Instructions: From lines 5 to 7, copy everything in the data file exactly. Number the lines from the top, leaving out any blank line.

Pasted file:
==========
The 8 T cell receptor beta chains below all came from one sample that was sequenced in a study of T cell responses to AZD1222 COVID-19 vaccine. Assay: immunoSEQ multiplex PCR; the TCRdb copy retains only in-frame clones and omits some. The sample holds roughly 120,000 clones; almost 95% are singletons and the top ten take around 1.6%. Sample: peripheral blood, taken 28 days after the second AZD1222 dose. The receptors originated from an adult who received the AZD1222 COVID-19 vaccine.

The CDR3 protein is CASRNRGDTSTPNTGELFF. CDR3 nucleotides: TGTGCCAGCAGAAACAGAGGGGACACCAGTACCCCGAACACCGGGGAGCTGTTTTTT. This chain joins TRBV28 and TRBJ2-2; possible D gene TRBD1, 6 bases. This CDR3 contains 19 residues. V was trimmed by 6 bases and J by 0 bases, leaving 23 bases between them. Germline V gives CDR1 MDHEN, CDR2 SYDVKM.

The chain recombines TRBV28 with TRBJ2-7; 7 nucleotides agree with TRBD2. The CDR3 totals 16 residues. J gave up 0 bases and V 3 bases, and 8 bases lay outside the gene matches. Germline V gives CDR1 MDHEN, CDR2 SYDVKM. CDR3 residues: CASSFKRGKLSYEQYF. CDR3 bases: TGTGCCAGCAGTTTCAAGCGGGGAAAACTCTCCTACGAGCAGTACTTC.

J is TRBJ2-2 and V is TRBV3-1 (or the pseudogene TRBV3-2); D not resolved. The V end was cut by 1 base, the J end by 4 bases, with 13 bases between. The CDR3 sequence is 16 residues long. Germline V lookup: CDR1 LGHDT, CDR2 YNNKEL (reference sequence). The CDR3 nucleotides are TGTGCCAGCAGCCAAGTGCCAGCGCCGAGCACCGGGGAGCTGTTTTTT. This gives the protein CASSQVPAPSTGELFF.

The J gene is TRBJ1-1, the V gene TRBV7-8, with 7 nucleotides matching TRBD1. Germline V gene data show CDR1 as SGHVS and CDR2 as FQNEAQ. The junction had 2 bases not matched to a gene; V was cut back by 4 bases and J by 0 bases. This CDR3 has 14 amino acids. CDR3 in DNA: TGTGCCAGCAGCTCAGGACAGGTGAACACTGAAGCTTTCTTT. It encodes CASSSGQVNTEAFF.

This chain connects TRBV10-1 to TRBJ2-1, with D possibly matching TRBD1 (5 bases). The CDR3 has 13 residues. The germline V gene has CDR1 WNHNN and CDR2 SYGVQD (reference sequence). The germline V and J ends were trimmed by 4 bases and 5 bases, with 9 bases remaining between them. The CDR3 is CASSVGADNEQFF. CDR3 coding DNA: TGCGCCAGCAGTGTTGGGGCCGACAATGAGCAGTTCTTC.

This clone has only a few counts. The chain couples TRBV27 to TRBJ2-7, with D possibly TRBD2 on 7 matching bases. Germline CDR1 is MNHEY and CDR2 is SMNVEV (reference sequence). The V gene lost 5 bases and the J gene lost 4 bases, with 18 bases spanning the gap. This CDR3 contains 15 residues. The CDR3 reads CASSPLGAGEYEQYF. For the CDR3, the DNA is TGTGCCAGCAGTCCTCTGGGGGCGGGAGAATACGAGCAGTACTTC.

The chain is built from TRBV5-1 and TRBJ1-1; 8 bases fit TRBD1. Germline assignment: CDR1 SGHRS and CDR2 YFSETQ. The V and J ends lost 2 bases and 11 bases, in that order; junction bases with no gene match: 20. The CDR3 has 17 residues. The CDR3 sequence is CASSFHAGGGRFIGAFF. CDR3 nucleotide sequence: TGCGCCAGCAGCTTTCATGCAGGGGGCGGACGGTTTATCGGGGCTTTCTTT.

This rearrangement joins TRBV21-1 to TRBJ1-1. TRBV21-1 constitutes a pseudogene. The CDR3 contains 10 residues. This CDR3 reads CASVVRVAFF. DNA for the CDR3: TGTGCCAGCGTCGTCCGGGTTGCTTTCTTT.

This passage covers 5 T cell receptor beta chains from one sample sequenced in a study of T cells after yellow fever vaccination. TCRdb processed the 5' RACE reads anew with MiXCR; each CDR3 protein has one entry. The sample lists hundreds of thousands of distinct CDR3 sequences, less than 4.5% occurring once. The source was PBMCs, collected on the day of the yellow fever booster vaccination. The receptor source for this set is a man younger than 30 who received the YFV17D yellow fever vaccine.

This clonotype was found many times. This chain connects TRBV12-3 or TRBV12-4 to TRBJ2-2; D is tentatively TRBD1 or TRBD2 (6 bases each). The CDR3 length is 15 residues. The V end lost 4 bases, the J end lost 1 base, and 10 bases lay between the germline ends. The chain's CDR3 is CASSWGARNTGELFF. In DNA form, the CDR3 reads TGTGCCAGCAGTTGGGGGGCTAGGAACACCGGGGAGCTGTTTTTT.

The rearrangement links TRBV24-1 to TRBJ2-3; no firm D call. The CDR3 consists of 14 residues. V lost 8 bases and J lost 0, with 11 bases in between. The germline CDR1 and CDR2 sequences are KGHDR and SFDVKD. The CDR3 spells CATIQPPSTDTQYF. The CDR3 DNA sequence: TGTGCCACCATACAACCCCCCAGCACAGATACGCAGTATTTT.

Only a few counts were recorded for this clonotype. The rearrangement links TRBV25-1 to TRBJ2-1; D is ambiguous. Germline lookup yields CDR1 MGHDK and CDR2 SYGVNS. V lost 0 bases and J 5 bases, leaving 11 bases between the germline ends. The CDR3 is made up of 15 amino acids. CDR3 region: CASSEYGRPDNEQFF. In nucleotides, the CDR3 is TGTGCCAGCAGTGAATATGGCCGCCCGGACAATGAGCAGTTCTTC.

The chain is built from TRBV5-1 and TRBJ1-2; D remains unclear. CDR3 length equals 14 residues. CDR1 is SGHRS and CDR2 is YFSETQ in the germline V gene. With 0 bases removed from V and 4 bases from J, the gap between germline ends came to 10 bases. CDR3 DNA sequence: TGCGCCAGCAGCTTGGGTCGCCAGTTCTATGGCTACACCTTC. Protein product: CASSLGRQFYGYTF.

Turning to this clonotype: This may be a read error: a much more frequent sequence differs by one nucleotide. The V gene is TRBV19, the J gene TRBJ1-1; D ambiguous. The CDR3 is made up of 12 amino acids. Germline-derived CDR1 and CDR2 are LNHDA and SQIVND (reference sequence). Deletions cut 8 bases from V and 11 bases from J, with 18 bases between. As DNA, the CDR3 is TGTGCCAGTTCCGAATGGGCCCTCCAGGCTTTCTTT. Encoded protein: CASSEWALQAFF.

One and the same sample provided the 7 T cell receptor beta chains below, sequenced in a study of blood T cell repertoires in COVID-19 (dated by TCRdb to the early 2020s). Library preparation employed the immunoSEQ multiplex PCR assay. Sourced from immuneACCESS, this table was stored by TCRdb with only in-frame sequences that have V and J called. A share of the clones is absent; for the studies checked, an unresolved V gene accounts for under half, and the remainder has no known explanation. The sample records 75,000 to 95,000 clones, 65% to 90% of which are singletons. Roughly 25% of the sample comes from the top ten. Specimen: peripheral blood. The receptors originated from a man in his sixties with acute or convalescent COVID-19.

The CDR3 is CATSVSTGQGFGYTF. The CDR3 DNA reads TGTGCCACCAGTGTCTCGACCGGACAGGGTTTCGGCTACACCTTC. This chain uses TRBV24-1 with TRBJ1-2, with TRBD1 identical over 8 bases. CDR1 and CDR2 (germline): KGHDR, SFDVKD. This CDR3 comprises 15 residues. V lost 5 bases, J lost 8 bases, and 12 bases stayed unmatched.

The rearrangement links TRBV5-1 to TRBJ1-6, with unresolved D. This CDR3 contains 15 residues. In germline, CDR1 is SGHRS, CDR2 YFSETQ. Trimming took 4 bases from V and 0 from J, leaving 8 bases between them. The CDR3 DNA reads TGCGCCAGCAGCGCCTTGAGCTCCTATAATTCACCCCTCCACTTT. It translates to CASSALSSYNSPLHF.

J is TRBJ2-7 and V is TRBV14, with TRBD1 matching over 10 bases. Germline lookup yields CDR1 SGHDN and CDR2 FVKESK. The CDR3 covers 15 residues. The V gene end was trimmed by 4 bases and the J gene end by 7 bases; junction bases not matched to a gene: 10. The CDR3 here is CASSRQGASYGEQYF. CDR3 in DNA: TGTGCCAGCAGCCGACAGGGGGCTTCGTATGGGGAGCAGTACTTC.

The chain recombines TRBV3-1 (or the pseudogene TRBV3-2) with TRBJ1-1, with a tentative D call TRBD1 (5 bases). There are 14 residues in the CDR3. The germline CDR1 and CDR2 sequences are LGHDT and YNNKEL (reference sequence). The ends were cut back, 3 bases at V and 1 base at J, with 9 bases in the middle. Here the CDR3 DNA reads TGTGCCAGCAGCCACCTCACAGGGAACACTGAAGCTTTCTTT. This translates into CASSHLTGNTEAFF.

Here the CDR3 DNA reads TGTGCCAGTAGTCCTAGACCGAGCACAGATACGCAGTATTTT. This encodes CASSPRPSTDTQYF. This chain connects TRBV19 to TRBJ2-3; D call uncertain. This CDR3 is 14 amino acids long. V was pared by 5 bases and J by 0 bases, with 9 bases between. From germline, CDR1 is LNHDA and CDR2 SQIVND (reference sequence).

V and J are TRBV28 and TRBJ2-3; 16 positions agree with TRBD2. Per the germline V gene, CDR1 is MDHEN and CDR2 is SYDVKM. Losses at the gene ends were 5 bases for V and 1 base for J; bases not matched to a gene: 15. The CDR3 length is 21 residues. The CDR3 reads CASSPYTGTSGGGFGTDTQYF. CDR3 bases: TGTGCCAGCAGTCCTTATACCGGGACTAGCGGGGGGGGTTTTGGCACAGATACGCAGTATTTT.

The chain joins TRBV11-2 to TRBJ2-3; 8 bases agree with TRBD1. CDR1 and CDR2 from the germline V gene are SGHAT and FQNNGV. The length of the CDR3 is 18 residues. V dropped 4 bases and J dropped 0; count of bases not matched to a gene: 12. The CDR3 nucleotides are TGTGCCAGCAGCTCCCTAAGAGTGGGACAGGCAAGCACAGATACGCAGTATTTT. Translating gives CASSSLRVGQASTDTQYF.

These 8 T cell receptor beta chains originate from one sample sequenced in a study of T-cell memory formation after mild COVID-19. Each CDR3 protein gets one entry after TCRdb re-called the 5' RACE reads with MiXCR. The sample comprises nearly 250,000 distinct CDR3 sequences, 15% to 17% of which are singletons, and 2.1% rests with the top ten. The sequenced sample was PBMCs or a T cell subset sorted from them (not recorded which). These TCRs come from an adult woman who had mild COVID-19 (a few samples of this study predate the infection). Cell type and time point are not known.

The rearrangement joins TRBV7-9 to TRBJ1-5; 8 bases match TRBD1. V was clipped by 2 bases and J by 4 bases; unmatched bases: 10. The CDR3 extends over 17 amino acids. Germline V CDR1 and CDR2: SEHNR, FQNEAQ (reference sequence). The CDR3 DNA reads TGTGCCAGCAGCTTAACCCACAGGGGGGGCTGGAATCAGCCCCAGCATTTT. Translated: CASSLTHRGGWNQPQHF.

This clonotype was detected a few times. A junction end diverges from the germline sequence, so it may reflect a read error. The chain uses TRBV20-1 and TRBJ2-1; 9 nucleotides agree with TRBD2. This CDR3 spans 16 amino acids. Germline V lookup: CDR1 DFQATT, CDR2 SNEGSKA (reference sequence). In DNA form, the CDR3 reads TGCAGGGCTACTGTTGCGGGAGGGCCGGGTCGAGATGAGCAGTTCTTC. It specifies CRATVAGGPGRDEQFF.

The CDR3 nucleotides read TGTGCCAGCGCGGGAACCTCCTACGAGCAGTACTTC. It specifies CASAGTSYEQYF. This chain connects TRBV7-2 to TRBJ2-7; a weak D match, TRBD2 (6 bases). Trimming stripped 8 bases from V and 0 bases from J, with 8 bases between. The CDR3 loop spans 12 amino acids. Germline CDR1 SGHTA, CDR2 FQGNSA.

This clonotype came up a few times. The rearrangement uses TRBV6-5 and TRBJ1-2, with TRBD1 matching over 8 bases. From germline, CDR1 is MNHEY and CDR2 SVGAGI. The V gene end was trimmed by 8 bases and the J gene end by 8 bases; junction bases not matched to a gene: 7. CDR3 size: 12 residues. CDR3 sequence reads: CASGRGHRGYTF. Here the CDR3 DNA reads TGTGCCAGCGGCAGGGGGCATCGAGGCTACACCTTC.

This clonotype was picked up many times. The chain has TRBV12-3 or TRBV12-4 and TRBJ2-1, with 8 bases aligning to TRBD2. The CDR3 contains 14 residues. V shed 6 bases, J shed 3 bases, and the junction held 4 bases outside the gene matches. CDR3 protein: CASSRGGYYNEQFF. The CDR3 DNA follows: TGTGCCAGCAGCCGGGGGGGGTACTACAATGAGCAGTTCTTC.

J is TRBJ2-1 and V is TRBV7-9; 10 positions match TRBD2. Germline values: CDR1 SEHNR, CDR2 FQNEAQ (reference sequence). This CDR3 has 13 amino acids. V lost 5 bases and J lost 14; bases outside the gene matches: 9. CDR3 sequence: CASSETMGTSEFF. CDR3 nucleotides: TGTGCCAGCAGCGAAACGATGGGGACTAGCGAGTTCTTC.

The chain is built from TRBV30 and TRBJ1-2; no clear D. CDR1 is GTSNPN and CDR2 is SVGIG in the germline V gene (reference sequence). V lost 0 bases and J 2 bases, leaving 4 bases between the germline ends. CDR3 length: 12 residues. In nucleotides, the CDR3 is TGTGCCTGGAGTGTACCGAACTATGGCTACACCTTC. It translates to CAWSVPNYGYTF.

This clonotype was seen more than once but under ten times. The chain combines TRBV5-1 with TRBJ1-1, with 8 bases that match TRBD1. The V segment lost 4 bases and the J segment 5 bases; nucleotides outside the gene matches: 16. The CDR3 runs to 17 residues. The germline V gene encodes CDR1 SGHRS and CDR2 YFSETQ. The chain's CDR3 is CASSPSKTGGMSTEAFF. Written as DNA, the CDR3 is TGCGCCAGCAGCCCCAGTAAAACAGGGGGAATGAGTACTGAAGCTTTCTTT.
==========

The J gene is TRBJ1-1, the V gene TRBV7-8, with 7 nucleotides matching TRBD1. Germline V gene data show CDR1 as SGHVS and CDR2 as FQNEAQ. The junction had 2 bases not matched to a gene; V was cut back by 4 bases and J by 0 bases. This CDR3 has 14 amino acids. CDR3 in DNA: TGTGCCAGCAGCTCAGGACAGGTGAACACTGAAGCTTTCTTT. It encodes CASSSGQVNTEAFF.

This chain connects TRBV10-1 to TRBJ2-1, with D possibly matching TRBD1 (5 bases). The CDR3 has 13 residues. The germline V gene has CDR1 WNHNN and CDR2 SYGVQD (reference sequence). The germline V and J ends were trimmed by 4 bases and 5 bases, with 9 bases remaining between them. The CDR3 is CASSVGADNEQFF. CDR3 coding DNA: TGCGCCAGCAGTGTTGGGGCCGACAATGAGCAGTTCTTC.

This clone has only a few counts. The chain couples TRBV27 to TRBJ2-7, with D possibly TRBD2 on 7 matching bases. Germline CDR1 is MNHEY and CDR2 is SMNVEV (reference sequence). The V gene lost 5 bases and the J gene lost 4 bases, with 18 bases spanning the gap. This CDR3 contains 15 residues. The CDR3 reads CASSPLGAGEYEQYF. For the CDR3, the DNA is TGTGCCAGCAGTCCTCTGGGGGCGGGAGAATACGAGCAGTACTTC.